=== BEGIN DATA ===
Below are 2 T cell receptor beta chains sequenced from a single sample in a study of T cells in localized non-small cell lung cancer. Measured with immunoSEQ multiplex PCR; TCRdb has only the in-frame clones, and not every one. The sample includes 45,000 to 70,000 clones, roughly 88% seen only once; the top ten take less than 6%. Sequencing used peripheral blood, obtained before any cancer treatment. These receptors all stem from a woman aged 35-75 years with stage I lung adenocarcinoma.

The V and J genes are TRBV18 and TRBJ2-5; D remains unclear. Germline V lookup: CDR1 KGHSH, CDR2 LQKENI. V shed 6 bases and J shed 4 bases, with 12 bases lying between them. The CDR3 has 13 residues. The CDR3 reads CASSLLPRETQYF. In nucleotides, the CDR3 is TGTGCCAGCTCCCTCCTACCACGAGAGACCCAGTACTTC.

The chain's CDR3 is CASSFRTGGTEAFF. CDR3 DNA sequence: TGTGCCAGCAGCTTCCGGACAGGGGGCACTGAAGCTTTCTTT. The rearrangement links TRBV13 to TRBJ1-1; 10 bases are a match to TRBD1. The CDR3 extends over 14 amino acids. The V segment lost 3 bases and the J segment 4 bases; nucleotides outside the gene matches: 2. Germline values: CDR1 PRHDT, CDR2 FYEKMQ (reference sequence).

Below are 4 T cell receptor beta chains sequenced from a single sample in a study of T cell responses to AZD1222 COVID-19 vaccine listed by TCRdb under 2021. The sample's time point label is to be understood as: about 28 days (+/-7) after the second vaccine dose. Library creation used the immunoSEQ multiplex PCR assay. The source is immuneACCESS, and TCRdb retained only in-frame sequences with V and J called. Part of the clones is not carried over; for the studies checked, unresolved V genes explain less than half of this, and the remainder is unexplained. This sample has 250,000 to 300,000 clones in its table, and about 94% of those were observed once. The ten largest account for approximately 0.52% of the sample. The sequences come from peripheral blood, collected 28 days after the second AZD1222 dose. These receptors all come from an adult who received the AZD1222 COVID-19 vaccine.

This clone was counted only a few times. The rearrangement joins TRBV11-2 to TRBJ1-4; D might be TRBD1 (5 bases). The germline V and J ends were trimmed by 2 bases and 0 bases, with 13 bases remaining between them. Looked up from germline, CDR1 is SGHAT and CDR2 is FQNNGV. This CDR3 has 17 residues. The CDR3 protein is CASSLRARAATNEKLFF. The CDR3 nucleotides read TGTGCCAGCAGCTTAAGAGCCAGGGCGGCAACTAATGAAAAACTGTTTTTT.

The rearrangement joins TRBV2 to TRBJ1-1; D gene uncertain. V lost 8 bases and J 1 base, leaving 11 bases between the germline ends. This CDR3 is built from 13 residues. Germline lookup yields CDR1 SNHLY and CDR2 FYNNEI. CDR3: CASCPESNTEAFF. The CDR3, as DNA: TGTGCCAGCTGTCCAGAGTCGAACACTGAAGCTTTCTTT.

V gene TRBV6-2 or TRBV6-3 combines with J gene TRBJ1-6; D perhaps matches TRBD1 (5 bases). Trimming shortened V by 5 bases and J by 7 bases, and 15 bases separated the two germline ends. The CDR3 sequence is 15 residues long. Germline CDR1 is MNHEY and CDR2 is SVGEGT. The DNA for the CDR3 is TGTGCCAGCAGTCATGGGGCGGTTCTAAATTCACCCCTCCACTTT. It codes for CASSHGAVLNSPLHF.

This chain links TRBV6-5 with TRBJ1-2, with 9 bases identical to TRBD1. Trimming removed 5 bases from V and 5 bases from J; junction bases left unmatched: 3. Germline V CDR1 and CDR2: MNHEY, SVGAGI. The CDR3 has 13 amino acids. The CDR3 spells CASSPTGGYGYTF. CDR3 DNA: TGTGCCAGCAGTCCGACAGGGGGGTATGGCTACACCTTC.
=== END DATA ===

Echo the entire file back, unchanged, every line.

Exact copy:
Below are 2 T cell receptor beta chains sequenced from a single sample in a study of T cells in localized non-small cell lung cancer. Measured with immunoSEQ multiplex PCR; TCRdb has only the in-frame clones, and not every one. The sample includes 45,000 to 70,000 clones, roughly 88% seen only once; the top ten take less than 6%. Sequencing used peripheral blood, obtained before any cancer treatment. These receptors all stem from a woman aged 35-75 years with stage I lung adenocarcinoma.

The V and J genes are TRBV18 and TRBJ2-5; D remains unclear. Germline V lookup: CDR1 KGHSH, CDR2 LQKENI. V shed 6 bases and J shed 4 bases, with 12 bases lying between them. The CDR3 has 13 residues. The CDR3 reads CASSLLPRETQYF. In nucleotides, the CDR3 is TGTGCCAGCTCCCTCCTACCACGAGAGACCCAGTACTTC.

The chain's CDR3 is CASSFRTGGTEAFF. CDR3 DNA sequence: TGTGCCAGCAGCTTCCGGACAGGGGGCACTGAAGCTTTCTTT. The rearrangement links TRBV13 to TRBJ1-1; 10 bases are a match to TRBD1. The CDR3 extends over 14 amino acids. The V segment lost 3 bases and the J segment 4 bases; nucleotides outside the gene matches: 2. Germline values: CDR1 PRHDT, CDR2 FYEKMQ (reference sequence).

Below are 4 T cell receptor beta chains sequenced from a single sample in a study of T cell responses to AZD1222 COVID-19 vaccine listed by TCRdb under 2021. The sample's time point label is to be understood as: about 28 days (+/-7) after the second vaccine dose. Library creation used the immunoSEQ multiplex PCR assay. The source is immuneACCESS, and TCRdb retained only in-frame sequences with V and J called. Part of the clones is not carried over; for the studies checked, unresolved V genes explain less than half of this, and the remainder is unexplained. This sample has 250,000 to 300,000 clones in its table, and about 94% of those were observed once. The ten largest account for approximately 0.52% of the sample. The sequences come from peripheral blood, collected 28 days after the second AZD1222 dose. These receptors all come from an adult who received the AZD1222 COVID-19 vaccine.

This clone was counted only a few times. The rearrangement joins TRBV11-2 to TRBJ1-4; D might be TRBD1 (5 bases). The germline V and J ends were trimmed by 2 bases and 0 bases, with 13 bases remaining between them. Looked up from germline, CDR1 is SGHAT and CDR2 is FQNNGV. This CDR3 has 17 residues. The CDR3 protein is CASSLRARAATNEKLFF. The CDR3 nucleotides read TGTGCCAGCAGCTTAAGAGCCAGGGCGGCAACTAATGAAAAACTGTTTTTT.

The rearrangement joins TRBV2 to TRBJ1-1; D gene uncertain. V lost 8 bases and J 1 base, leaving 11 bases between the germline ends. This CDR3 is built from 13 residues. Germline lookup yields CDR1 SNHLY and CDR2 FYNNEI. CDR3: CASCPESNTEAFF. The CDR3, as DNA: TGTGCCAGCTGTCCAGAGTCGAACACTGAAGCTTTCTTT.

V gene TRBV6-2 or TRBV6-3 combines with J gene TRBJ1-6; D perhaps matches TRBD1 (5 bases). Trimming shortened V by 5 bases and J by 7 bases, and 15 bases separated the two germline ends. The CDR3 sequence is 15 residues long. Germline CDR1 is MNHEY and CDR2 is SVGEGT. The DNA for the CDR3 is TGTGCCAGCAGTCATGGGGCGGTTCTAAATTCACCCCTCCACTTT. It codes for CASSHGAVLNSPLHF.

This chain links TRBV6-5 with TRBJ1-2, with 9 bases identical to TRBD1. Trimming removed 5 bases from V and 5 bases from J; junction bases left unmatched: 3. Germline V CDR1 and CDR2: MNHEY, SVGAGI. The CDR3 has 13 amino acids. The CDR3 spells CASSPTGGYGYTF. CDR3 DNA: TGTGCCAGCAGTCCGACAGGGGGGTATGGCTACACCTTC.